Cannabinoid ligands regulate bone mass, but skeletal effects of cannabis (marijuana and hashish) have not been reported. Bone fractures are highly prevalent, involving prolonged immobilization and discomfort. Here we report that the major non-psychoactive cannabis constituent, cannabidiol (CBD), enhances the biomechanical properties of healing rat mid-femoral fractures. The maximal load and work-to-failure, but not the stiffness, of femurs from rats given a mixture of CBD and Δ(9) -tetrahydrocannabinol (THC) for 8 weeks were markedly increased by CBD. This effect is not shared by THC (the psychoactive component of cannabis), but THC potentiates the CBD stimulated work-to-failure at 6 weeks postfracture followed by attenuation of the CBD effect at 8 weeks. Using micro-computed tomography (μCT), the fracture callus size was transiently reduced by either CBD or THC 4 weeks after fracture but reached control level after 6 and 8 weeks. The callus material density was unaffected by CBD and/or THC. By contrast, CBD stimulated mRNA expression of Plod1 in primary osteoblast cultures, encoding an enzyme that catalyzes lysine hydroxylation, which is in turn involved in collagen crosslinking and stabilization. Using Fourier transform infrared (FTIR) spectroscopy we confirmed the increase in collagen crosslink ratio by CBD, which is likely to contribute to the improved biomechanical properties of the fracture callus. Taken together, these data show that CBD leads to improvement in fracture healing and demonstrate the critical mechanical role of collagen crosslinking enzymes.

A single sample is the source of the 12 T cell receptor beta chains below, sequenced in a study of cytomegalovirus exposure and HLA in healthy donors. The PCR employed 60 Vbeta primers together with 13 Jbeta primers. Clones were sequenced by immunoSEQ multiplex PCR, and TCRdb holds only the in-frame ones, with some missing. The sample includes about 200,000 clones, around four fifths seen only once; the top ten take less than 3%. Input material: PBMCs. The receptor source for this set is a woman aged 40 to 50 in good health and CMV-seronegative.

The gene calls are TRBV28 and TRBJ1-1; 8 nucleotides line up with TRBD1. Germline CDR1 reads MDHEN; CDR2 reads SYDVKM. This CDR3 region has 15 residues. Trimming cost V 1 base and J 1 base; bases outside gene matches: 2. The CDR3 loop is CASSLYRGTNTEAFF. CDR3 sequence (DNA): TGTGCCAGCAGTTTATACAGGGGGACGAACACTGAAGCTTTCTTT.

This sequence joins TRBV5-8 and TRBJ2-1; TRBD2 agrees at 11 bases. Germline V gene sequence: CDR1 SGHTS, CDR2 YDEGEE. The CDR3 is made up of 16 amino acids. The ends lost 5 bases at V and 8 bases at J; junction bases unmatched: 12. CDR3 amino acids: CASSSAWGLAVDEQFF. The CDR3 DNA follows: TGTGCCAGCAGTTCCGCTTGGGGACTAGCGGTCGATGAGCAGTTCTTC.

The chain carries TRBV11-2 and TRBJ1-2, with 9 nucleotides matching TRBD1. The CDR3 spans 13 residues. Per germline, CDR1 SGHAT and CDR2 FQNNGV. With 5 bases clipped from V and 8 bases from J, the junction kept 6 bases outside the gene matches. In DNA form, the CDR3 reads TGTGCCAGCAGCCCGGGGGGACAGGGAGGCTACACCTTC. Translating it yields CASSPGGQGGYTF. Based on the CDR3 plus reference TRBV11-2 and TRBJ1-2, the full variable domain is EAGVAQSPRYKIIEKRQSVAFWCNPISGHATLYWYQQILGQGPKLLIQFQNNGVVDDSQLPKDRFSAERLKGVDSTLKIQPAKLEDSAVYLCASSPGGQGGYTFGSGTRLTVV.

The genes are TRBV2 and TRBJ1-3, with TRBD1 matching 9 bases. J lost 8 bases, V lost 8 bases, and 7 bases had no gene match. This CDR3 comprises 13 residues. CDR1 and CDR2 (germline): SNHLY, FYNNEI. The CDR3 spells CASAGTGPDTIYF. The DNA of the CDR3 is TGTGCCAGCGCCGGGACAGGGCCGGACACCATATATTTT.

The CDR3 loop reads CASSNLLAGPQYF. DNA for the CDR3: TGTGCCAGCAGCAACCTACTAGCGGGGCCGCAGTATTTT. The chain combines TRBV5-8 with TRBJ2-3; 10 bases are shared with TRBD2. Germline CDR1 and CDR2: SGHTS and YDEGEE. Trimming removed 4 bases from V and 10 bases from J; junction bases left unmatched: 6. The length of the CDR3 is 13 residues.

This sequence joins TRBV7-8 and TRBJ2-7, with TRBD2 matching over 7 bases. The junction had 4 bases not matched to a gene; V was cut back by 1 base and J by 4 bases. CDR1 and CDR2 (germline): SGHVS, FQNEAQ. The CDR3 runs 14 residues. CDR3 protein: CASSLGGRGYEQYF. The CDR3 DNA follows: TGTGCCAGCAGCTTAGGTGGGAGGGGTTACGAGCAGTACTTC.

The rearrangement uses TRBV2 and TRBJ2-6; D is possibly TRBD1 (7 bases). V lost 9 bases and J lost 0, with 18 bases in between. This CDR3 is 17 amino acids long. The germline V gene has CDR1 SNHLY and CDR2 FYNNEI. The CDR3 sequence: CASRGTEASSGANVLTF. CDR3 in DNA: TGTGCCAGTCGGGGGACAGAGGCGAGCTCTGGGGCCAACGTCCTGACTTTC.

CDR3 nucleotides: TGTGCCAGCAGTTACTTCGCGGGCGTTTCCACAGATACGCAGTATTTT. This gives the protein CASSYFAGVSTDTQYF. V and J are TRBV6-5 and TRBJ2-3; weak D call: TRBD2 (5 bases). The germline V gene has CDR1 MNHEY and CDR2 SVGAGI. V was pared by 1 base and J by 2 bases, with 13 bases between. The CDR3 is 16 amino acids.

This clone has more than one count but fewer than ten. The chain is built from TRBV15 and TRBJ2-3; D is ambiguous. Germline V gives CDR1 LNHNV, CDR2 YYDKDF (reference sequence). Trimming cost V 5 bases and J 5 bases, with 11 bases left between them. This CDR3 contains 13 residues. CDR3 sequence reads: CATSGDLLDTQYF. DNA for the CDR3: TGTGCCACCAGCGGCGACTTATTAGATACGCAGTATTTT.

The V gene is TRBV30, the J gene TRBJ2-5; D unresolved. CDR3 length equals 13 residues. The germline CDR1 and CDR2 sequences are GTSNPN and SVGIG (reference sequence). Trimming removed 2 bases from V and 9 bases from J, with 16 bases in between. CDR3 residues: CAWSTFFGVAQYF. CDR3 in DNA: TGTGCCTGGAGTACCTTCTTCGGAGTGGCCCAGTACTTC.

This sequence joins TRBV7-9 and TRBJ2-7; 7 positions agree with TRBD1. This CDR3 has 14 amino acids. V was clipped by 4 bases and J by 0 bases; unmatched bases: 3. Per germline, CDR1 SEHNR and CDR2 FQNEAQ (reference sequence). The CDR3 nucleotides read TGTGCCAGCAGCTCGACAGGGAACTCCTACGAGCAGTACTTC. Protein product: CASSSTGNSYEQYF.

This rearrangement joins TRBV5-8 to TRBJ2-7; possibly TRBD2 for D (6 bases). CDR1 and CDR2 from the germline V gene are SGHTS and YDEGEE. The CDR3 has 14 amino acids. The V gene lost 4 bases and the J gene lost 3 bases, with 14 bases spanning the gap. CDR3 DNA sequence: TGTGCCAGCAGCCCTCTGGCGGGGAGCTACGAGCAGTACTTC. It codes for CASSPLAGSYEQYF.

10. Transdermal delivery of cannabidiol attenuates binge alcohol-induced neurodegeneration in a rodent model of an alcohol use disorder.

    Science.gov (United States)

    Liput, Daniel J; Hammell, Dana C; Stinchcomb, Audra L; Nixon, Kimberly

    2013-10-01

    Excessive alcohol consumption, characteristic of alcohol use disorders, results in neurodegeneration and behavioral and cognitive impairments that are hypothesized to contribute to the chronic and relapsing nature of alcoholism. Therefore, the current study aimed to advance the preclinical development of transdermal delivery of cannabidiol (CBD) for the treatment of alcohol-induced neurodegeneration. In Experiment 1, 1.0%, 2.5% and 5.0% CBD gels were evaluated for neuroprotection. The 5.0% CBD gel resulted in a 48.8% reduction in neurodegeneration in the entorhinal cortex assessed by Fluoro-Jade B (FJB), which trended to statistical significance (p=0.069). Treatment with the 5.0% CBD gel resulted in day 3 CBD plasma concentrations of ~100.0 ng/mL so this level was used as a target concentration for development of an optimized gel formulation. Experiment 2 tested a next generation 2.5% CBD gel formulation, which was compared to CBD administration by intraperitoneal injection (IP; 40.0 mg/kg/day). This experiment found similar magnitudes of neuroprotection following both routes of administration; transdermal CBD decreased FJB+ cells in the entorhinal cortex by 56.1% (p<0.05), while IP CBD resulted in a 50.6% (p<0.05) reduction in FJB+ cells. These results demonstrate the feasibility of using CBD transdermal delivery systems for the treatment of alcohol-induced neurodegeneration.

  11. HU-446 and HU-465, Derivatives of the Non-psychoactive Cannabinoid Cannabidiol, Decrease the Activation of Encephalitogenic T Cells.

    Science.gov (United States)

    Kozela, Ewa; Haj, Christeene; Hanuš, Lumir; Chourasia, Mukesh; Shurki, Avital; Juknat, Ana; Kaushansky, Nathali; Mechoulam, Raphael; Vogel, Zvi

    2016-01-01